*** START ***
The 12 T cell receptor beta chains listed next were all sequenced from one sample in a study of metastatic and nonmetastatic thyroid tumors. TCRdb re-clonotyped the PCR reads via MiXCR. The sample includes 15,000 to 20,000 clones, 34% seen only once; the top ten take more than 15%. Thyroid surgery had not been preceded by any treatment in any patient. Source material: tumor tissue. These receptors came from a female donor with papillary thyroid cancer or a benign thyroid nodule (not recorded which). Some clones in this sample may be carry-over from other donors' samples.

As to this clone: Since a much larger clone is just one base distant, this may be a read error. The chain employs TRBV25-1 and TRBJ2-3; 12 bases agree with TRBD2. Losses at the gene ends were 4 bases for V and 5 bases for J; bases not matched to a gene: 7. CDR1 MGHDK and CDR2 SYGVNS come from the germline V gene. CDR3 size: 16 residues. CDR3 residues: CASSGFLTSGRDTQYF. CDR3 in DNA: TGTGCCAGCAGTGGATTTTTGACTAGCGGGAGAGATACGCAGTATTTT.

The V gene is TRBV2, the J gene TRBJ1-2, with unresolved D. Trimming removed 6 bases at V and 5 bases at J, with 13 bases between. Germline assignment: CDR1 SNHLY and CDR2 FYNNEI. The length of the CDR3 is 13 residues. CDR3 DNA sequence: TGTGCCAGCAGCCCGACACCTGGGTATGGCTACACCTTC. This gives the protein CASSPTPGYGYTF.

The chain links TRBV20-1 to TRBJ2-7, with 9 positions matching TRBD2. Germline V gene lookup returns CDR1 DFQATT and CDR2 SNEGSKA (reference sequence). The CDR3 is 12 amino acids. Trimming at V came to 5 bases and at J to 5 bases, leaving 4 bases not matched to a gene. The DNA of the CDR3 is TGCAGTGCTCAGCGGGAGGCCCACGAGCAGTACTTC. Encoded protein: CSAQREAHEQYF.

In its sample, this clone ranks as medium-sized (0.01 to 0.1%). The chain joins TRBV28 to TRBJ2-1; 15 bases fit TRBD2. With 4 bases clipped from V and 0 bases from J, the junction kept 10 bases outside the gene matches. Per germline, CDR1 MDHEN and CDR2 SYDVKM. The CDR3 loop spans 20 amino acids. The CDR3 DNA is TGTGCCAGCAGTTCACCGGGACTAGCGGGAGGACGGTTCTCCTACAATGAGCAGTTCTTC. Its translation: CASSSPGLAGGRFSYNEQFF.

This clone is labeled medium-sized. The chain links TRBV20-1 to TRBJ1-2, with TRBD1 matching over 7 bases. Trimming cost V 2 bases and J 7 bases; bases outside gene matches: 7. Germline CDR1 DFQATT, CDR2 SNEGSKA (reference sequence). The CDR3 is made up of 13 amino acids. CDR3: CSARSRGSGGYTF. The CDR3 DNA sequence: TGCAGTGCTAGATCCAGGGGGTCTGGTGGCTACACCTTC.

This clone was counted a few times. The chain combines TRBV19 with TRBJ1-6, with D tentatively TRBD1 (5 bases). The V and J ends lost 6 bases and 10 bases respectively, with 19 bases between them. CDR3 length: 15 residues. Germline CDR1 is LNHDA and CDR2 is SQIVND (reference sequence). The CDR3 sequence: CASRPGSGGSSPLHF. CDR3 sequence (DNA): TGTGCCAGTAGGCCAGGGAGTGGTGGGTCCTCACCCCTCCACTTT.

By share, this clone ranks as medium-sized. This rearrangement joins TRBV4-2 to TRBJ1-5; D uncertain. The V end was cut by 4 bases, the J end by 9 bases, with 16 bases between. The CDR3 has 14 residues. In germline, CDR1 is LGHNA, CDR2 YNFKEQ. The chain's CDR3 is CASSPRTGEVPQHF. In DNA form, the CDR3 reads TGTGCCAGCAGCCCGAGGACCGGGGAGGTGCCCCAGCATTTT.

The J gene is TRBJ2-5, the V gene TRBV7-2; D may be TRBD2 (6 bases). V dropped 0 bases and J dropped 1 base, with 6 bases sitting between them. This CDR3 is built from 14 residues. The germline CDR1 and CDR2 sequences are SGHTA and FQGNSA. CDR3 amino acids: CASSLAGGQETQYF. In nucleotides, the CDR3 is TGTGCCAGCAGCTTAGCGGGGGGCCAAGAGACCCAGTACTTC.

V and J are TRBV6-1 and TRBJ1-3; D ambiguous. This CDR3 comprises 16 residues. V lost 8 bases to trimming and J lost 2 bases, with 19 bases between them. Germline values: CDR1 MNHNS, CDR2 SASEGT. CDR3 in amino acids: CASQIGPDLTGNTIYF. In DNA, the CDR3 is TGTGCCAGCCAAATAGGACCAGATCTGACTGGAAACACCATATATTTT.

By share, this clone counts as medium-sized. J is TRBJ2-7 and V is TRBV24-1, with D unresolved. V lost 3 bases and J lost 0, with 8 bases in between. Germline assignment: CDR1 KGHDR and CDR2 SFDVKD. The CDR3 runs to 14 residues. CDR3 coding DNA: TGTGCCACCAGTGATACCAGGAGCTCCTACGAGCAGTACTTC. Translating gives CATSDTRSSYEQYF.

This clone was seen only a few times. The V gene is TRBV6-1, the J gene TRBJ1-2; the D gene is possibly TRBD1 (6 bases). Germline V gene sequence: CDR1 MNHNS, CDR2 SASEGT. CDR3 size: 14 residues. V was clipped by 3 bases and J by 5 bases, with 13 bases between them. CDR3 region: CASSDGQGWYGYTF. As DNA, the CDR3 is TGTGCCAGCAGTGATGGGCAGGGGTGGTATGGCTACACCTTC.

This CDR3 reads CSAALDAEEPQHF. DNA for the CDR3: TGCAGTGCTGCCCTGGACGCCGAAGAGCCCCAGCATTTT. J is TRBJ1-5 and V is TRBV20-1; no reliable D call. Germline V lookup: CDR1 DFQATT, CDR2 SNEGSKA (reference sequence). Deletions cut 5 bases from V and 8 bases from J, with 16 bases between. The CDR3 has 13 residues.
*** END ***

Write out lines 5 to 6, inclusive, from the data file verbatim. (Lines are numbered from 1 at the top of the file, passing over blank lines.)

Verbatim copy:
In its sample, this clone ranks as medium-sized (0.01 to 0.1%). The chain joins TRBV28 to TRBJ2-1; 15 bases fit TRBD2. With 4 bases clipped from V and 0 bases from J, the junction kept 10 bases outside the gene matches. Per germline, CDR1 MDHEN and CDR2 SYDVKM. The CDR3 loop spans 20 amino acids. The CDR3 DNA is TGTGCCAGCAGTTCACCGGGACTAGCGGGAGGACGGTTCTCCTACAATGAGCAGTTCTTC. Its translation: CASSSPGLAGGRFSYNEQFF.

This clone is labeled medium-sized. The chain links TRBV20-1 to TRBJ1-2, with TRBD1 matching over 7 bases. Trimming cost V 2 bases and J 7 bases; bases outside gene matches: 7. Germline CDR1 DFQATT, CDR2 SNEGSKA (reference sequence). The CDR3 is made up of 13 amino acids. CDR3: CSARSRGSGGYTF. The CDR3 DNA sequence: TGCAGTGCTAGATCCAGGGGGTCTGGTGGCTACACCTTC.